Meeting the Challenge of Biological Changes Postsampling

Understanding the role of proteins, peptides, and their post-translational modifications, e.g., phosphorylations, in normal and diseased biological samples is crucial to elucidate in vivo biological mechanisms or identifying and defining these biological molecules’ potential use as drugs, drug targets, or disease biomarkers.

Yet biological change begins from the moment a tissue sample is removed from its native environment. This disruption of normal control mechanisms causes drastic alterations at the molecular level. This is manifested by alterations in phosphorylation states, the breakdown of proteins due to uncontrolled proteolytic activity, and changes to metabolite levels where molecules such as adenosine triphosphate (ATP) are metabolized in order to release energy.

In short, sample quality deteriorates rapidly, and vital information about the in vivo components may be lost or distorted. Needless to say, this is a major analytical challenge because the reduction in sample quality increases the risks of incorrect data interpretation and drawing misleading conclusions. In order to obtain meaningful scientific results, it is crucial to efficiently control sample components directly after sampling.

Preventing biological changes

An additive-free sample preservation technology that preserves the quality of biological samples throughout the entire workflow has been developed. The Stabilizor system (Denator, Gothenburg, Sweden; www.denator.com) utilizes rapid conductive heating to generate fast, homogeneous, and irreversible thermal denaturation of proteins. This results in complete and permanent elimination of enzymatic activity and a stable sample that will not degrade or change.

The technology builds on the principle of thermal denaturation: In its active, native form, proteins and their activity are dependent on the protein’s tertiary structure (3-D fold). During heat stabilization, the proteins unfold into inactive, random configurations and, upon cooling, refold into a new denatured and inactivated structure, keeping the sample from any further enzymatic changes.

A permanent, inhibitor-free alternative

Conventional approaches of reducing and inhibiting these biological changes after sampling include snap-freezing, the addition of inhibitor cocktails, changes to pH, or cross-linking. These established measures may halt, suppress, and even reduce enzymatic activity, but they are not permanent solutions to inactivation since enzymes’ native structure can resume during further sample handling if the sample environment changes. Residual enzymatic activity can also be present due to incomplete inhibition due to the composition of the cocktail used. In addition, inhibitors may also interfere with downstream analytical techniques.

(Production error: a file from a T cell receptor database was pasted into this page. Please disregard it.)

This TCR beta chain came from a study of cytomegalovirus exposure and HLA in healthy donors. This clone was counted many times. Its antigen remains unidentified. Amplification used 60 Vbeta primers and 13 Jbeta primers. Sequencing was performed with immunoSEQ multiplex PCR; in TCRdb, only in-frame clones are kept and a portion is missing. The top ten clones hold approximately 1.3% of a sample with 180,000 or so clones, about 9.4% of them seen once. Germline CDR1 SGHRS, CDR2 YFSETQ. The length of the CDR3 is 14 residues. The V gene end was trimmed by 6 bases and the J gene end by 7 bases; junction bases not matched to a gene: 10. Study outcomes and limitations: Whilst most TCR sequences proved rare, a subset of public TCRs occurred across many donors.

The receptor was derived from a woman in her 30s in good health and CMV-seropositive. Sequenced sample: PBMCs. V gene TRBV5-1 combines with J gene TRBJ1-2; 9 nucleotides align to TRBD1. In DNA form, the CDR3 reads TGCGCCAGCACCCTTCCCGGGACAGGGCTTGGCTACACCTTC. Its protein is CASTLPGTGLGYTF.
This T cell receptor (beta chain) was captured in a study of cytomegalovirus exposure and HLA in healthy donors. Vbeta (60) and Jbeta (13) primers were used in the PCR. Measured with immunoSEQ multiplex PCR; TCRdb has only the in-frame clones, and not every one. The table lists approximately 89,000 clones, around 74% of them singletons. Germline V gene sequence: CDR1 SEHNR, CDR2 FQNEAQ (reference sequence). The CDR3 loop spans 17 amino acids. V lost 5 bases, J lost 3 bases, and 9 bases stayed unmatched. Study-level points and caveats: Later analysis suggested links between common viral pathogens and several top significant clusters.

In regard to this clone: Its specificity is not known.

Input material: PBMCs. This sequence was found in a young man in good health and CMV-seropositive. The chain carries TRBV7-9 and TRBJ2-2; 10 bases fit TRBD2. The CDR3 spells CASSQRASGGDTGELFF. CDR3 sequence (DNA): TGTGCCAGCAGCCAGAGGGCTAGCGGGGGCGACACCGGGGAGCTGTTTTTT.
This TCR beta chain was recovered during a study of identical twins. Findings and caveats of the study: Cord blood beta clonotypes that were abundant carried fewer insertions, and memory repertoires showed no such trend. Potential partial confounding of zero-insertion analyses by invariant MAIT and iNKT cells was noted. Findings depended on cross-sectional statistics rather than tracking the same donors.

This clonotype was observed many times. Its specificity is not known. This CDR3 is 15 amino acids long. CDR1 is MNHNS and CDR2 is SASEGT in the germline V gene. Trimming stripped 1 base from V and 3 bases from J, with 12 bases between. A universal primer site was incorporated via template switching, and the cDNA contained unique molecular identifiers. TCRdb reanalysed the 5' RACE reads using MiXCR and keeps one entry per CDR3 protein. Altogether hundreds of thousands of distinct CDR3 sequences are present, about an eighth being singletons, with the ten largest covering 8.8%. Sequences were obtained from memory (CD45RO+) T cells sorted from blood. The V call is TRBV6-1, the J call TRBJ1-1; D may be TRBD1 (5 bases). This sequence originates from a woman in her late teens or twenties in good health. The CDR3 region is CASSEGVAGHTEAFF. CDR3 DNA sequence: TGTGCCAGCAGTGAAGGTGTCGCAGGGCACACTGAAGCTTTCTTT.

It has been demonstrated that kinase and phosphatase activities, critical in the control of phosphorylation states, are eliminated in heat-stabilized tissue. In a study from Harvard Medical School, it was shown that heat stabilization abolishes 99.6% of the kinase activity that otherwise would be present.1 In addition, in a comparison with snap-frozen samples, the phosphatase activity in heat-stabilized samples was shown to be equivalent to background assay levels. Even in the presence of inhibitors, snap-frozen samples contained significantly higher enzyme activity.2 This increases the accuracy and quality of the obtained analytical results. After heat stabilization of either fresh or frozen tissue samples, in a Stabilizor system, biological components can be extracted and analyzed using common buffers and techniques.

Case study: Preserving phosphorylation states

The ability to determine phosphorylation states that reflect the in vivo status as closely as possible is crucial to understanding the role of phosphoproteins. This is of particular interest for diseases such as cancer and neurodegeneration, and also in disease prognosis and in determining the action of a potential therapeutic.

Prof. Katheleen Gardiner is heading a group of scientists in the division of Genetics in the Department of Pediatrics at the University of Colorado (Boulder). They are focusing their efforts on understanding the mechanisms of Down syndrome on a molecular level by analyzing protein expression and pathways in mouse model systems. A major challenge when studying proteins and their pathways in the mouse brain is to obtain reproducible and accurate measurement of molecular events. The protein profiles are highly affected by the changes occurring in the tissue sample after sampling.